Guest blogger Gail Sachson owns Ask Me About Art, offering lectures, tours and program planning. She is a Commissioner of Cultural Affairs in Dallas, as well as a member of the Public Art Committee.
At the fourth annual Dallas Art Fair, with more than 70 galleries from near and far exhibiting, I found the work that intrigued me the most – where I lingered longer and looked more closely as I conversed with others doing the same -were works which asked the question, “How did he/she do it?”
Immediately upon entering, I was drawn to the wall installation of … could it be dice, squares of wood, mosaic tiles? No, it was made of discarded computer keyboard keys, which artist Sarah Frost of St. Louis’ William Shearburn Gallery arranged into a lyrical wavelike black, grey and white composition – a color-field
painting about technology (and life) with technological debris. The installation belied the keys’ former utilitarian task and gave throw-aways new life as art. The larger commentary might be that too many of us are thrown away and need to be reused. It was also interesting to note that it appeared the gallery dealt mostly in secondary market art.
Several booths away was the fluorescent work of Korean artist Chui Hyun Ahn of C. Grimaldis Gallery in Baltimore. A crowd consistently gathered to figure out how he did it. By merely looking at the mirror manipulated works, the viewers entered a disorienting world of no beginnings and no endings – a world in which the artist takes us on a spiritual journey through mirror magic. The 400-pound concrete and glass table was a simple, startling and seductive sculpture. Surely a conversation piece. With a seemingly bottomless top, there would be no glass stains if it functioned as a coffee table. No guest would dare lay down a glass, fearing it would fall to oblivion.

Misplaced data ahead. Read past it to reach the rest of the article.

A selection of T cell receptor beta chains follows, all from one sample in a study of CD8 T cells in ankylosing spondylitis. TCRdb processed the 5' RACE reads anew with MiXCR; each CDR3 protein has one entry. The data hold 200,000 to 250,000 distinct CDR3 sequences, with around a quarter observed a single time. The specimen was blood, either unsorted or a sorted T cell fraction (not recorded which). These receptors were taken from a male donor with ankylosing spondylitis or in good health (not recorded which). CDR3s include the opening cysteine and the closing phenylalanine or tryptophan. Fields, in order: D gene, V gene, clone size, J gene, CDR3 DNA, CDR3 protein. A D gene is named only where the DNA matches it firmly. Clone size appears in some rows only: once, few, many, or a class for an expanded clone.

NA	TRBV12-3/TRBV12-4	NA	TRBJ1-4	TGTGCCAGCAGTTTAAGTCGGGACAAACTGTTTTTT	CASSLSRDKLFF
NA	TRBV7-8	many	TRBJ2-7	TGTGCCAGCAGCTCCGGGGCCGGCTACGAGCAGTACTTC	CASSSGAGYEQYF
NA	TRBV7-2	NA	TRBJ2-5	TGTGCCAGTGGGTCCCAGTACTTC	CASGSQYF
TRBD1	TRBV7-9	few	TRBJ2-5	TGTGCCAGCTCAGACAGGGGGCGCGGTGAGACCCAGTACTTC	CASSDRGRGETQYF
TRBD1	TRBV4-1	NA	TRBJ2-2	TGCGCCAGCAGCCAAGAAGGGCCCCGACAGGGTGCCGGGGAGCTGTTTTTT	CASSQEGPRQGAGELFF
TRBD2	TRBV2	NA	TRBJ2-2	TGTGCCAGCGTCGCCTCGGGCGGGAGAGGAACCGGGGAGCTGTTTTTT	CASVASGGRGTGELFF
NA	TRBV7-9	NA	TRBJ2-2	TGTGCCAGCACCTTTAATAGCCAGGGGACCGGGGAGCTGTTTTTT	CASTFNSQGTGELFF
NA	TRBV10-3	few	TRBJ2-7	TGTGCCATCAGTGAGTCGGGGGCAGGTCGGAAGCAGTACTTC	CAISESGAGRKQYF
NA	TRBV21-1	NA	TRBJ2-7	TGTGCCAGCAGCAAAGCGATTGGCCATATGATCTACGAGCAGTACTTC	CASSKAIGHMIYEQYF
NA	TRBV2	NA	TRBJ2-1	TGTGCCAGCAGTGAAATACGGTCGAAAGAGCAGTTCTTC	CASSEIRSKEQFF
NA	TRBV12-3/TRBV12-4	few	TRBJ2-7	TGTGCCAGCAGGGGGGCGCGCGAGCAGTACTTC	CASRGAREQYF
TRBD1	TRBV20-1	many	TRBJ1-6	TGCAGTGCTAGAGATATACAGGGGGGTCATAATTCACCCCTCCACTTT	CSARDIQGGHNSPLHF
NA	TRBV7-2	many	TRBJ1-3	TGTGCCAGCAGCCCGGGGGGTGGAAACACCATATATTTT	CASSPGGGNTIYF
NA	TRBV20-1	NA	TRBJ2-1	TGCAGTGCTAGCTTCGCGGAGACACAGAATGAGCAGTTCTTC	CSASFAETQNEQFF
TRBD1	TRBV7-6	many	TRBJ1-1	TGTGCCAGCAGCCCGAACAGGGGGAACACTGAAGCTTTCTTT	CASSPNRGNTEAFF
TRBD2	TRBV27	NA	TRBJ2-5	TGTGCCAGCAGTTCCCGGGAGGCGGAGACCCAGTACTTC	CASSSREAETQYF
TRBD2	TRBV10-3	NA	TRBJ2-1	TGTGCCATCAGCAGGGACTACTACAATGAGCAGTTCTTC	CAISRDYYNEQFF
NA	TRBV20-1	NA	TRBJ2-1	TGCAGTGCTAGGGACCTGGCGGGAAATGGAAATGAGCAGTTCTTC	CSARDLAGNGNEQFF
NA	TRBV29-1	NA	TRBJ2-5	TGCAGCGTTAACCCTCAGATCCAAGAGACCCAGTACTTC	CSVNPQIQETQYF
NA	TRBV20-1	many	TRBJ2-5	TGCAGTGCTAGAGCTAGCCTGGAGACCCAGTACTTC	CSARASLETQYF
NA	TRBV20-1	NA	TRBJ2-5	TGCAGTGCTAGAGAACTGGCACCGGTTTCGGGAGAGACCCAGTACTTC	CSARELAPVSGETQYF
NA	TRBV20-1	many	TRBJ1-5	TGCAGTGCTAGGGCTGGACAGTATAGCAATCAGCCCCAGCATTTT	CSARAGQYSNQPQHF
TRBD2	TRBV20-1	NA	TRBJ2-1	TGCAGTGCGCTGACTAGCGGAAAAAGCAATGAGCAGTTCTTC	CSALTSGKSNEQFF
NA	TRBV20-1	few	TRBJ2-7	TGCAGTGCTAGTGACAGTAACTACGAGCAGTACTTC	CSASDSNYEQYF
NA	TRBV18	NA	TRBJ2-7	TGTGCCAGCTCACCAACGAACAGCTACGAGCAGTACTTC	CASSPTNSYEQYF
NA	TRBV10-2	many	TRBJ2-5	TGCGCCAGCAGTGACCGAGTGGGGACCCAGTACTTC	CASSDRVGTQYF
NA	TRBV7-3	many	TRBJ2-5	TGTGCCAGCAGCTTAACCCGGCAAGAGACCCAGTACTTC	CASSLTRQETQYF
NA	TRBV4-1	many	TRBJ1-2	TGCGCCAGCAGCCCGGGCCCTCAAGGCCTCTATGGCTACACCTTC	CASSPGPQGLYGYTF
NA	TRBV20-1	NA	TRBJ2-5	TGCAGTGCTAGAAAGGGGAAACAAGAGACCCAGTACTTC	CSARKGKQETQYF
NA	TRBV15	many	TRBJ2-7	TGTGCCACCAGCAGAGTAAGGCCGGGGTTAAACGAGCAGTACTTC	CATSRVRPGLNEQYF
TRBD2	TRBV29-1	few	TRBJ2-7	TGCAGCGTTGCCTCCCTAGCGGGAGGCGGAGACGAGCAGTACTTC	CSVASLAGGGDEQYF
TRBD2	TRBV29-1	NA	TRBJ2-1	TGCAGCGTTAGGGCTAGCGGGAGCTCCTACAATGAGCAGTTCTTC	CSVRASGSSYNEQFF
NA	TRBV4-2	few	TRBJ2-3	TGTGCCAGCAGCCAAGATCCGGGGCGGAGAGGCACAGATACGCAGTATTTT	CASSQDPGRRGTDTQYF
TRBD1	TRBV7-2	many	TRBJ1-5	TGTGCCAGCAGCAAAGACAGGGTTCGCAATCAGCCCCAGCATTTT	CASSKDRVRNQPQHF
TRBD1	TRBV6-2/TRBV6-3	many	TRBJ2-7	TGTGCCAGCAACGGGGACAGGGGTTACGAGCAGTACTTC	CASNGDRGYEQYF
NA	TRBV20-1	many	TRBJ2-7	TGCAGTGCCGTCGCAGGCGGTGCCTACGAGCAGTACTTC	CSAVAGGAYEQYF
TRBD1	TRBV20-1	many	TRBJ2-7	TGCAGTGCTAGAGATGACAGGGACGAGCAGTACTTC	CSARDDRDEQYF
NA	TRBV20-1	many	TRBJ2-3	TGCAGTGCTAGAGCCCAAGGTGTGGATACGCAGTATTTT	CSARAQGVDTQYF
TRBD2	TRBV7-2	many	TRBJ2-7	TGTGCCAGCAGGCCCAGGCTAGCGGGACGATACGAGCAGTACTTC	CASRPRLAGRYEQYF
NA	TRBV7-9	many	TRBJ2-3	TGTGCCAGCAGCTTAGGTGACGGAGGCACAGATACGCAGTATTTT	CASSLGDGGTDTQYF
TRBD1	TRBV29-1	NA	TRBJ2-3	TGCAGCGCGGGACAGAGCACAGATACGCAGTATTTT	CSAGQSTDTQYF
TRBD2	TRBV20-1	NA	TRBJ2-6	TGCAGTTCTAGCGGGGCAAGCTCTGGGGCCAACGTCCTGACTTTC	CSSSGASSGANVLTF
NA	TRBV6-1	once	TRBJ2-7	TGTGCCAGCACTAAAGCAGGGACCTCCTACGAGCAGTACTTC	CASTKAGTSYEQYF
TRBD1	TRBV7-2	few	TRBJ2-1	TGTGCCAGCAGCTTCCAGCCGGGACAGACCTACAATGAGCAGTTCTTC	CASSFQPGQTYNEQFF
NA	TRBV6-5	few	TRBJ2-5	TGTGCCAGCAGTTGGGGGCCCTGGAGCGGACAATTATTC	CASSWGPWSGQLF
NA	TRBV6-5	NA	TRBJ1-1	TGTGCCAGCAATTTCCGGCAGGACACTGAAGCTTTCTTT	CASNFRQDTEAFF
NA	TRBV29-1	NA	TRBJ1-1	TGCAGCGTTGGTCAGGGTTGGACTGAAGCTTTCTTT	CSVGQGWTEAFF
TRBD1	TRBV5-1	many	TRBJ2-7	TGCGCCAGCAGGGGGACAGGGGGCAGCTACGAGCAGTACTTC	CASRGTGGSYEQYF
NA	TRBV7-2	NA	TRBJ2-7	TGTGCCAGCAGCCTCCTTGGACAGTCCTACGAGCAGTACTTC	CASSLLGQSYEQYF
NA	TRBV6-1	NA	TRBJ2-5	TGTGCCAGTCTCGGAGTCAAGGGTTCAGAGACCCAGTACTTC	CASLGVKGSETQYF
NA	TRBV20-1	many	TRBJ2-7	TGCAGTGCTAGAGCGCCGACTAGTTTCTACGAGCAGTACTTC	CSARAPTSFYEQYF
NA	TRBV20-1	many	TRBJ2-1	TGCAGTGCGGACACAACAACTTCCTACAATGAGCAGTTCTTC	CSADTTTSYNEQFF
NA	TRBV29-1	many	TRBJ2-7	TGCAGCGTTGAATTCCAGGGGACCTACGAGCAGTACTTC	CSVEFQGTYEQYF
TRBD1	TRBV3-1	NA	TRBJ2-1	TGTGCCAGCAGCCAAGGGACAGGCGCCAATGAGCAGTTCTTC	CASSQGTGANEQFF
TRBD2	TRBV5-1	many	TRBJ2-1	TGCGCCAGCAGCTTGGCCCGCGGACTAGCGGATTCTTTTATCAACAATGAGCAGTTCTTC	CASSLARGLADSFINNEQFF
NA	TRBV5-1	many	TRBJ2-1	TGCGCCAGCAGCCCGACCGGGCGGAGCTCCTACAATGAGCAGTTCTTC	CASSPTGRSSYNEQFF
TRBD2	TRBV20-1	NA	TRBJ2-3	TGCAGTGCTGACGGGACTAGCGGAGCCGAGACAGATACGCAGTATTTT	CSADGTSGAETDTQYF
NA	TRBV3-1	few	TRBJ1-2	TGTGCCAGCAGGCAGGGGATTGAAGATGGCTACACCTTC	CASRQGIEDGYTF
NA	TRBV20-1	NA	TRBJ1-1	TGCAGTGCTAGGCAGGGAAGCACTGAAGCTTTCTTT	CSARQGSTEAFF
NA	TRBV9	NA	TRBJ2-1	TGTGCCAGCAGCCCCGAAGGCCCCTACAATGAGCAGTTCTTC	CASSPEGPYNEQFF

And what about the Audrey Hepburn photograph divided into hundreds of photographic pixels of Marlene Dietrich? When arriving in the U.S. from China, photographer Alex Guofeng Cao of Art Space Gallery fixated on what he saw as important to Americans: celebrities, politics, patriotism and sex. He blew up our foibles and obsessions, as if to say “in your face, America,” with not just one face, but with thousands of mini faces. The gallery offers magnifying glasses and take-away mints in miniature pixel boxes with the reproduced photos as calling cards. Perhaps the mints are to wash away the bad taste of America’s bad taste.
Another American obsession – success – was spotlighted at Houston’s Moody Gallery. Mary McCleary’s Tower is an intricate, obsessively constructed six-foot collage on paper. The big city businessman is balanced, at least temporarily, on a teetering chair atop a stack of books he has supposedly read. His reading history reflects his being. It is his autobiography, his past. He balances a pencil on his nose as he teeters, while the windows of the skyscrapers surrounding him are filled with collaged onlookers. Life, indeed, is a balancing act, especially for the man in the suit in the sky in the sights of others. Is it that life is a stage show for others?